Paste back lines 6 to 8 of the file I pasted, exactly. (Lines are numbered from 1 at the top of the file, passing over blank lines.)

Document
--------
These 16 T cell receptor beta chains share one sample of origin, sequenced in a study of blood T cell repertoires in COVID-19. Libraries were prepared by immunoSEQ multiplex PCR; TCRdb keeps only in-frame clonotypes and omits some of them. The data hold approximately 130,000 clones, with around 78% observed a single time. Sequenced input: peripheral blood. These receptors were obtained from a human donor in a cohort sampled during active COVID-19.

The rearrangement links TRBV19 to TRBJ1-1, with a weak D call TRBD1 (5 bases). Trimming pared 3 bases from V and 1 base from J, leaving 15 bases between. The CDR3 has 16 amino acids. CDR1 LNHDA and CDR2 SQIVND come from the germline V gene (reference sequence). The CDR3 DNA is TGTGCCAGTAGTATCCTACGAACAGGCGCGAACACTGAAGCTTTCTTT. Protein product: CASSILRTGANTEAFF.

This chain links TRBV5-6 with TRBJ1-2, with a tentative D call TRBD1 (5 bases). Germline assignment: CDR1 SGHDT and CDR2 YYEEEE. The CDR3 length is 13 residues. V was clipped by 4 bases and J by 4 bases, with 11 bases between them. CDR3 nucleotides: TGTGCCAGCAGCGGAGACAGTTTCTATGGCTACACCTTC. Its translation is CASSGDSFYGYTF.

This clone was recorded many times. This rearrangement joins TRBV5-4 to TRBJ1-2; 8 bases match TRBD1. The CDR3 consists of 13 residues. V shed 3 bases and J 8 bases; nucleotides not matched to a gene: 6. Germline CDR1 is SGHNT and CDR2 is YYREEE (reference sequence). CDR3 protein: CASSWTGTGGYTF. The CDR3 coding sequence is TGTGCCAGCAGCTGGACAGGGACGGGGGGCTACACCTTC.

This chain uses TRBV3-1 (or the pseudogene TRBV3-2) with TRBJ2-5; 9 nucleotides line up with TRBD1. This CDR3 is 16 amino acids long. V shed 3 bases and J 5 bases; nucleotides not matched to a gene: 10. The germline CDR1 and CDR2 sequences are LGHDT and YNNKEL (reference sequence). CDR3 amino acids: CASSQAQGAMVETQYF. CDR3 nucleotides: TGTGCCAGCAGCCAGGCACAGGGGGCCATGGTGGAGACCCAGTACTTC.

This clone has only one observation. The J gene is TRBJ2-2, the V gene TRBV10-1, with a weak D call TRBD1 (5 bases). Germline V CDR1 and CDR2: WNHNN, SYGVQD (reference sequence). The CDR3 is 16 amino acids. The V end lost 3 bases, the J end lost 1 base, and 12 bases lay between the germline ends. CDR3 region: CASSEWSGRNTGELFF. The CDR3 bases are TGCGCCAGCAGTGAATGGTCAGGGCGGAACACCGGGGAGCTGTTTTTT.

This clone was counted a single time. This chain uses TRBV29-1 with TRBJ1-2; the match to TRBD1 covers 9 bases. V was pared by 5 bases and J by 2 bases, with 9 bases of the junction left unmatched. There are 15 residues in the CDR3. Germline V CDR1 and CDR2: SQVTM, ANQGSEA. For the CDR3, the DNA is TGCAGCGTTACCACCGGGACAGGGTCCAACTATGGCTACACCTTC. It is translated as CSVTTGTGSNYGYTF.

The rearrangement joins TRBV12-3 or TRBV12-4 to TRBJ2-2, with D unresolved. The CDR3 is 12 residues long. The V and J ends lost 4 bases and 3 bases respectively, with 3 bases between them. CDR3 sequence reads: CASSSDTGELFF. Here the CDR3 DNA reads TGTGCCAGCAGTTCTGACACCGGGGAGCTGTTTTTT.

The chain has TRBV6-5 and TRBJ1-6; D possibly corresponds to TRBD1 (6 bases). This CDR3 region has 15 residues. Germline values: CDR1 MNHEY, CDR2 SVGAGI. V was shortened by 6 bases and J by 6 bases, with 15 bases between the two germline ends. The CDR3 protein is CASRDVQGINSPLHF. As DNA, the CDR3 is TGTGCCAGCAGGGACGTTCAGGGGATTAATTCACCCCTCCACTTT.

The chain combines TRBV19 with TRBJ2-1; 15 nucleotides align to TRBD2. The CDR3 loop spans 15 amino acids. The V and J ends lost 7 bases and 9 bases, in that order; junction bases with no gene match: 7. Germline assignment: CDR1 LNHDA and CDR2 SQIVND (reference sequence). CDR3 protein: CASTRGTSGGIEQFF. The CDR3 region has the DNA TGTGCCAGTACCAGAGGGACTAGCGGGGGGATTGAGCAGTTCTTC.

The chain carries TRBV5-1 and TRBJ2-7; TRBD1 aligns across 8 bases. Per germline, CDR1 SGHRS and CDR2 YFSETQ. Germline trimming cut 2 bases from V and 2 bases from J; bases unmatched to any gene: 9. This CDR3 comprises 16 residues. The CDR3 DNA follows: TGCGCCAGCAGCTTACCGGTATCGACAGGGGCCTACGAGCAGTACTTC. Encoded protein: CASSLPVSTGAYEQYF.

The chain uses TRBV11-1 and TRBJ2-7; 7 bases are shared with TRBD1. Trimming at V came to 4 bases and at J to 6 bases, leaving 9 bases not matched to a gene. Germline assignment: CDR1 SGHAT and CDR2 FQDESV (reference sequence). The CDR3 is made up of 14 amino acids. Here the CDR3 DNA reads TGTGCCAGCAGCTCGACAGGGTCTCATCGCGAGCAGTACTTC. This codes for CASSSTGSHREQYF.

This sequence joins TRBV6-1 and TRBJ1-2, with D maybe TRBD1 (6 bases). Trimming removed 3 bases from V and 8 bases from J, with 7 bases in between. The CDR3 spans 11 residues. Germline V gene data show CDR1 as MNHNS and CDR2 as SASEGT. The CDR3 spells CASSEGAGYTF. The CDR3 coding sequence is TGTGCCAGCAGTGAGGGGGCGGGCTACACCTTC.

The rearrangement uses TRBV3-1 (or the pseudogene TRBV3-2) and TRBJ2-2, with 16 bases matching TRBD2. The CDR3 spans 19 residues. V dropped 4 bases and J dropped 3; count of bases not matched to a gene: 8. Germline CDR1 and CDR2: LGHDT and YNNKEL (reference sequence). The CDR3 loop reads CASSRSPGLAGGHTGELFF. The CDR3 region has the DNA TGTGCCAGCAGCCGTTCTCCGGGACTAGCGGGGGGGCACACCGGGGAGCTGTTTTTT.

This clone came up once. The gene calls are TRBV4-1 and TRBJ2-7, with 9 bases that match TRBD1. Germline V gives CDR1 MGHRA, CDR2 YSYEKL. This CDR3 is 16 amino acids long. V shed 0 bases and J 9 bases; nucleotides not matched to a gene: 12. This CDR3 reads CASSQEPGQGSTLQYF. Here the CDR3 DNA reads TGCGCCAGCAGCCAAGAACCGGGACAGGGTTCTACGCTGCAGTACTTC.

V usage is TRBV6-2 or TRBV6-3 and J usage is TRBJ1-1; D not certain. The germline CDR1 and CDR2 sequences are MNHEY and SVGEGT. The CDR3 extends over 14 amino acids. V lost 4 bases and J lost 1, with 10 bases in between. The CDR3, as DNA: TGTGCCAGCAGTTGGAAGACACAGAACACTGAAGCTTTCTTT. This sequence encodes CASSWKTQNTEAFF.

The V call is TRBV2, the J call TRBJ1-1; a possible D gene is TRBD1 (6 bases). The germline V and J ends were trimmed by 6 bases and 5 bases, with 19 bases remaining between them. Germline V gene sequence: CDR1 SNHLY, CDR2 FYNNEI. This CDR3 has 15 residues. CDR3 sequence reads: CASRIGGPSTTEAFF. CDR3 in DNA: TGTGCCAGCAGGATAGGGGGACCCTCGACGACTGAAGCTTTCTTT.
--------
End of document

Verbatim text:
This clone has only one observation. The J gene is TRBJ2-2, the V gene TRBV10-1, with a weak D call TRBD1 (5 bases). Germline V CDR1 and CDR2: WNHNN, SYGVQD (reference sequence). The CDR3 is 16 amino acids. The V end lost 3 bases, the J end lost 1 base, and 12 bases lay between the germline ends. CDR3 region: CASSEWSGRNTGELFF. The CDR3 bases are TGCGCCAGCAGTGAATGGTCAGGGCGGAACACCGGGGAGCTGTTTTTT.

This clone was counted a single time. This chain uses TRBV29-1 with TRBJ1-2; the match to TRBD1 covers 9 bases. V was pared by 5 bases and J by 2 bases, with 9 bases of the junction left unmatched. There are 15 residues in the CDR3. Germline V CDR1 and CDR2: SQVTM, ANQGSEA. For the CDR3, the DNA is TGCAGCGTTACCACCGGGACAGGGTCCAACTATGGCTACACCTTC. It is translated as CSVTTGTGSNYGYTF.

The rearrangement joins TRBV12-3 or TRBV12-4 to TRBJ2-2, with D unresolved. The CDR3 is 12 residues long. The V and J ends lost 4 bases and 3 bases respectively, with 3 bases between them. CDR3 sequence reads: CASSSDTGELFF. Here the CDR3 DNA reads TGTGCCAGCAGTTCTGACACCGGGGAGCTGTTTTTT.